Illicit Discharges and SPCC An illicit discharge is disposal of anything other than storm water into the storm water drainage system. This includes illegal connection or tie-ins to the storm sewer system. Sanitary wastewater (sewage overflows) Car wash, laundry or industrial wash water - buses Concrete truck washout - construction Improper disposal of automotive fluids Soapy water used to wash parking lots, loading docks and buildings Mop water dumping in storm drain
Illicit Discharge and SPCC Annual screening of outfalls – where our system ties to the City of Murfreesboro or waters of the state Update Spill Prevention and Control Countermeasure (SPCC)Plan Regular inspection on campus per the SPCC Plan
Illicit Discharge Examples
Construction Runoff Control SWPPP completed by consultant Approved by City of Murfreesboro Contractor is responsible for twice weekly inspections City of Murfreesboro inspects one a month- enforcement MTSU still has ultimate responsibility with the MS4 program to make sure the permit requirements are met MTSU Stormwater City of Murfreesboro On-site PM Contractor
EPSC Certification TBR - MS4 Coordinators need Level I and II training Level I – Inspecting Erosion Control BMPs - $200 Level II – Reviewing SWPPP documents - $400
Construction Site (Silt Fence) BMPs must be in place per the SWPPP – integral part of construction documents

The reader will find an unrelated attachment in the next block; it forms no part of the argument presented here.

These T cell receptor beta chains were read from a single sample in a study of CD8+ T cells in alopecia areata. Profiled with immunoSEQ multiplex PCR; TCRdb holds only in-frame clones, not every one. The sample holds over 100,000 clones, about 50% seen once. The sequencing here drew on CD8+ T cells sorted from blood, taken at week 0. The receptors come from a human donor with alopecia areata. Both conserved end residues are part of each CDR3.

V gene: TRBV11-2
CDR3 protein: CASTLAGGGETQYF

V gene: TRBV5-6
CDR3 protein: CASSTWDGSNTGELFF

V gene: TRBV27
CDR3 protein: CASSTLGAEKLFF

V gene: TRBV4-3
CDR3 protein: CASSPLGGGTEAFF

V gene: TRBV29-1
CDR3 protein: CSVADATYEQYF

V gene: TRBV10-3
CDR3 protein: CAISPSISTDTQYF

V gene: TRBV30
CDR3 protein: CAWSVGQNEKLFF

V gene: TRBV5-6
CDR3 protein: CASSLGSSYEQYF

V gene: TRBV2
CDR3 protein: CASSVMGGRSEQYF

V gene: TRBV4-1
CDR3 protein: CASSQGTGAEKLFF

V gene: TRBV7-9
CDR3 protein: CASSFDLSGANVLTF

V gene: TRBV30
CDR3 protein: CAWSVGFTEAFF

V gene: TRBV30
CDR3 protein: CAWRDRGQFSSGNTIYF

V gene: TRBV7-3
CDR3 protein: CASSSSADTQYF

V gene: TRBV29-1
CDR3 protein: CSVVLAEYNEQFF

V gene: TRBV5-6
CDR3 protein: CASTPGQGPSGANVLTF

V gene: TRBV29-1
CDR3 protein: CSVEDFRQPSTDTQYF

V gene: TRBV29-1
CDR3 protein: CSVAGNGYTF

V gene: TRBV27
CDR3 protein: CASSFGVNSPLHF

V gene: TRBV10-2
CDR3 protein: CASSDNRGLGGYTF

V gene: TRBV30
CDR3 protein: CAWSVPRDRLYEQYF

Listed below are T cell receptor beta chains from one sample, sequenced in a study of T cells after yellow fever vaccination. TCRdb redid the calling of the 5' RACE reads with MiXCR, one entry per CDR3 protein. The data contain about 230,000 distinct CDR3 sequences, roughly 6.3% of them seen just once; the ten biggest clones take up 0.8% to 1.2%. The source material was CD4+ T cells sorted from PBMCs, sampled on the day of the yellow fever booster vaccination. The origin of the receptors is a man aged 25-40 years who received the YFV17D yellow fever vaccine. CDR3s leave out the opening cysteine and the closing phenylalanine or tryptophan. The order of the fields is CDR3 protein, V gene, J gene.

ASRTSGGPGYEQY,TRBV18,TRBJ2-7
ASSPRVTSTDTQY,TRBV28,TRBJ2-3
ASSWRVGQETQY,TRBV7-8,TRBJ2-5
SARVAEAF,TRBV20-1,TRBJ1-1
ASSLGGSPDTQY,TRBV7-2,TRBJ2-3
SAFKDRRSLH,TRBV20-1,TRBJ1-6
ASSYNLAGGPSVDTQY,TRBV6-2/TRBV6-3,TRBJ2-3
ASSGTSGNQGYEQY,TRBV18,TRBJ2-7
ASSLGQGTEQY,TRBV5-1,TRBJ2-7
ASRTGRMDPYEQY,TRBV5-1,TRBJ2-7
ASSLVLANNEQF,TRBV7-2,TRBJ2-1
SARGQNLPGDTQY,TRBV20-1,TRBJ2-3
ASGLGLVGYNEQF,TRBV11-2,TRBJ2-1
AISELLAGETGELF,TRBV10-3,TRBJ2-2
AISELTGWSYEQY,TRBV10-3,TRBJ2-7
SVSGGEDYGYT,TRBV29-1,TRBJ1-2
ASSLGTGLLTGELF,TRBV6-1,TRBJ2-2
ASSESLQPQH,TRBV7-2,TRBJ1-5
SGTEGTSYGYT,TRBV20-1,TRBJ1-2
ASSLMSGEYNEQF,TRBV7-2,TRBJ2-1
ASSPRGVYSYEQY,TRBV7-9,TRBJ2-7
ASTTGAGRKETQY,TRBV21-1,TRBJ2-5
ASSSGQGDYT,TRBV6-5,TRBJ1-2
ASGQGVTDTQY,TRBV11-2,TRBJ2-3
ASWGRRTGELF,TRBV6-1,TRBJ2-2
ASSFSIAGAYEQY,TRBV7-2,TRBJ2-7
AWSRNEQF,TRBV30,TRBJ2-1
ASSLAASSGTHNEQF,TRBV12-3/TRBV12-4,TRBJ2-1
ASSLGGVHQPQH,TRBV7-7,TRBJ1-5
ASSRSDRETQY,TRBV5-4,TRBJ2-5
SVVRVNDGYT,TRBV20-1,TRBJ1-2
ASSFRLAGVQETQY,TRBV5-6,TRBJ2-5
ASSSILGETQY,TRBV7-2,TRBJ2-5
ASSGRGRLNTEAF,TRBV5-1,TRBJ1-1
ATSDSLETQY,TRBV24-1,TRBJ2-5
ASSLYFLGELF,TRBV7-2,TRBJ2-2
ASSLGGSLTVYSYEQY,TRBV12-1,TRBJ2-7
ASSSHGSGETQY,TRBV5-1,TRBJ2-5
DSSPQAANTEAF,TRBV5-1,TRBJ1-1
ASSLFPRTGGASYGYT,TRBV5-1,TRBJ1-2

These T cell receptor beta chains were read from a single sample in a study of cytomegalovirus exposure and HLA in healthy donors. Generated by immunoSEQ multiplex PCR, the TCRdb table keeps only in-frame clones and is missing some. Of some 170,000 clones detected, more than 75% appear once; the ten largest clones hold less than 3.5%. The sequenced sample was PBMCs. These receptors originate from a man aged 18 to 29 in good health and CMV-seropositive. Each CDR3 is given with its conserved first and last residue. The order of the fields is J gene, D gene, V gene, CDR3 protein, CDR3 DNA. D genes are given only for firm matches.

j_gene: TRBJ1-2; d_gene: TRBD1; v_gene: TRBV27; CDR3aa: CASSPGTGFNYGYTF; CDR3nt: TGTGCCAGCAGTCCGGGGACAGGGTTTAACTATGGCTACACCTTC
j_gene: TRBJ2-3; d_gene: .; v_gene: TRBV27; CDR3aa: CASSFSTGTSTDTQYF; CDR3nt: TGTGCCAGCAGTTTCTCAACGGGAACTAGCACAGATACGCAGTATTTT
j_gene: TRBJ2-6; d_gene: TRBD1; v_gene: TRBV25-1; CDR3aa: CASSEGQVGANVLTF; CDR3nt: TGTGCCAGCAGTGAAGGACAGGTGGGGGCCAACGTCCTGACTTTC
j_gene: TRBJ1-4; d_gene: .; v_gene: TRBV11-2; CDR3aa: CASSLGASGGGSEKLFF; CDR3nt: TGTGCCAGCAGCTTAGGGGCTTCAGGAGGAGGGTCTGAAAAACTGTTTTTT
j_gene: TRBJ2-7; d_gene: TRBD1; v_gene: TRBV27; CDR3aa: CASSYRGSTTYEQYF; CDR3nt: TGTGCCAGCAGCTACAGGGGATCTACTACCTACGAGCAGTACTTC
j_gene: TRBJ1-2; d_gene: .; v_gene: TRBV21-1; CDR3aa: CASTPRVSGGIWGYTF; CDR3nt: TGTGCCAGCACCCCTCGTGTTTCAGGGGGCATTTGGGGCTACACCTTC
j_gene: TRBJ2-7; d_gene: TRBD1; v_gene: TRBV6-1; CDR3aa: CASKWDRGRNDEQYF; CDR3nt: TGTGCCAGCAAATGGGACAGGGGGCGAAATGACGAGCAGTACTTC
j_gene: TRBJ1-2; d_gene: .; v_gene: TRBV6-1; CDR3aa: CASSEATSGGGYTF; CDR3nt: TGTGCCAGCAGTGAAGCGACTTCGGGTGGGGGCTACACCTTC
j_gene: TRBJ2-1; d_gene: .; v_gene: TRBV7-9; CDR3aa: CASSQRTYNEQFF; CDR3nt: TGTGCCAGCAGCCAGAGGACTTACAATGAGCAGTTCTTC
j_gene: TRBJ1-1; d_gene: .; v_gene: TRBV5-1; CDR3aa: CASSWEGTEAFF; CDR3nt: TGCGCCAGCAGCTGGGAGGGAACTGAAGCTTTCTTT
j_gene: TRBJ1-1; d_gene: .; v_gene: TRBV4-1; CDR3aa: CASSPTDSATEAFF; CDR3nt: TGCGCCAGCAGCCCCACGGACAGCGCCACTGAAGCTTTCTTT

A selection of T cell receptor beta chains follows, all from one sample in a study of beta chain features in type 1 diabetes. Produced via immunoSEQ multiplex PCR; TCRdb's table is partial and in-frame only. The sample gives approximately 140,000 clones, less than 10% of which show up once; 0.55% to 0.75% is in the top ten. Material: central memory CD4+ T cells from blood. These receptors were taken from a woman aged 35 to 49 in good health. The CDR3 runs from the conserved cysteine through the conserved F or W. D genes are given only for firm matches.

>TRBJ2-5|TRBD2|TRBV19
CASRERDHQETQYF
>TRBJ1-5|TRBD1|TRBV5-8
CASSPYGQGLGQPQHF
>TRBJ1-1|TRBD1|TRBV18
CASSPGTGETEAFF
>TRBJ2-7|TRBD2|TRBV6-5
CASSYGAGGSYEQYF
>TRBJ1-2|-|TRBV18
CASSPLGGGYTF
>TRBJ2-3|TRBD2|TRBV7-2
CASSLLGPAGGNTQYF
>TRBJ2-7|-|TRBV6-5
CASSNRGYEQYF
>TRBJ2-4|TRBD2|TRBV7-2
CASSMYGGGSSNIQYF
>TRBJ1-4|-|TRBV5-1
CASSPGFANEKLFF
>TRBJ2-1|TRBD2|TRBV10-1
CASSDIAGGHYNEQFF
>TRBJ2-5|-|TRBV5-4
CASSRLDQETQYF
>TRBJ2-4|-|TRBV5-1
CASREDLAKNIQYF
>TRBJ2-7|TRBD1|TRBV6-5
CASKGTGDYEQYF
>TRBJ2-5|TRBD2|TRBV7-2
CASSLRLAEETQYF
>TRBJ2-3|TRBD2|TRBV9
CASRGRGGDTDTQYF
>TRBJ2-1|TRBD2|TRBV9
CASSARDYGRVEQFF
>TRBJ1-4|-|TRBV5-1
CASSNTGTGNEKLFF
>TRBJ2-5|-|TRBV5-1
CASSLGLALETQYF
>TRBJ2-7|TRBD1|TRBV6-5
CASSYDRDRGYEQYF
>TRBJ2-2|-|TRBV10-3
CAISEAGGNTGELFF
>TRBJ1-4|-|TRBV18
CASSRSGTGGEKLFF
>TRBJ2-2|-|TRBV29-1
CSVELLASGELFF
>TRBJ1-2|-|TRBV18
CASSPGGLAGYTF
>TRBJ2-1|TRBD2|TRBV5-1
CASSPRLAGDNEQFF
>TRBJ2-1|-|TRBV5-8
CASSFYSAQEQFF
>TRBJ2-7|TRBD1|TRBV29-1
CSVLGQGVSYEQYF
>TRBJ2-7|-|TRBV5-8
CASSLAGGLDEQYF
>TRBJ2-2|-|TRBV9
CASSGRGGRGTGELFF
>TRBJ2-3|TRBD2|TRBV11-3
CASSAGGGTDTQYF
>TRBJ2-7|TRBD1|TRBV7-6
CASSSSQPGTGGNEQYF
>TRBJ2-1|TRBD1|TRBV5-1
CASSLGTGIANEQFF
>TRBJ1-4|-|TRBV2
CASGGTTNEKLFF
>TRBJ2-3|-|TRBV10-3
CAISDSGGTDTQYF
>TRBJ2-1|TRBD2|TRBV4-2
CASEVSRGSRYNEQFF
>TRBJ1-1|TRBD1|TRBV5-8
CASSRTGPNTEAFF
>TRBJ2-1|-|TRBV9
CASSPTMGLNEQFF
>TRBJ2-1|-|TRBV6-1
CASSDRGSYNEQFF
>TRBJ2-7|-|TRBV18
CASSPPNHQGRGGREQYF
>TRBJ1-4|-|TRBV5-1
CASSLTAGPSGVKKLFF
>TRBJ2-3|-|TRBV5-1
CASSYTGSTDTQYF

Post (Permanent) Construction Clean First Flush Detention Ponds Water quality vaults Maintenance Plans – must be maintained and tracked
Pollution Prevention and Good Housekeeping Stormwater Pollution and Prevention Plans (SWPPP) Employee training – On-line training module Employee, Vendors, Contractors and Students must be educated
Municipal Operations that need Stormwater Pollution Prevention Plan (SWPPP) Building and Vehicle Maintenance Complex Clean maintenance area regularly and do not stockpile loose material near runoff areas/vehicle PM Vehicle Fueling and Washing – contain dirty water Grounds and Landscaping (ball fields and mowing) Tennessee Livestock Center and Miller Coliseum – use BMPs - cleaning Outdoor Storage of Materials – berms Street Sweeping – Measureable goals - tons
Examples of Maintenance/Operation
Fertilizers and Pesticides Use good BMPs – Test Soil for nutrient overloading Never fertilize 24hrs. prior to a storm event
Water Facts Many cities are paying more for bottled water than gasoline – 6(20 oz.)bottles= 1 gal. 70% of earth’s surface is water 3/10 th of 1% of all the world’s water is usable by humans What are you willing to pay????
TMDLs and 303d Listed Streams Total Maximum Daily Load (TMDL) for e-coli – Sinking Creek 303d listed streams – State listed priority impaired streams – Sinking Creek – Exceptional Waters of the State Targeted education for pollutants
Enforcement for Non-compliance Campus wide program – MTSU must have an Enforcement and Response Plan – 18 months $$$$$$ - Fines for departments Progressive discipline – employees Stop work orders/cancel contract – vendors and contractors TDEC - Annual Report and Audits
What if we don’t comply? City of Chattanooga MS4 initially fined - $100, and timeline for bringing program into full compliance – 2005 City of Chattanooga MS4 has been fined again – over $300, – Jan 2011 – If they fail to comply they can be fined up to $1000/day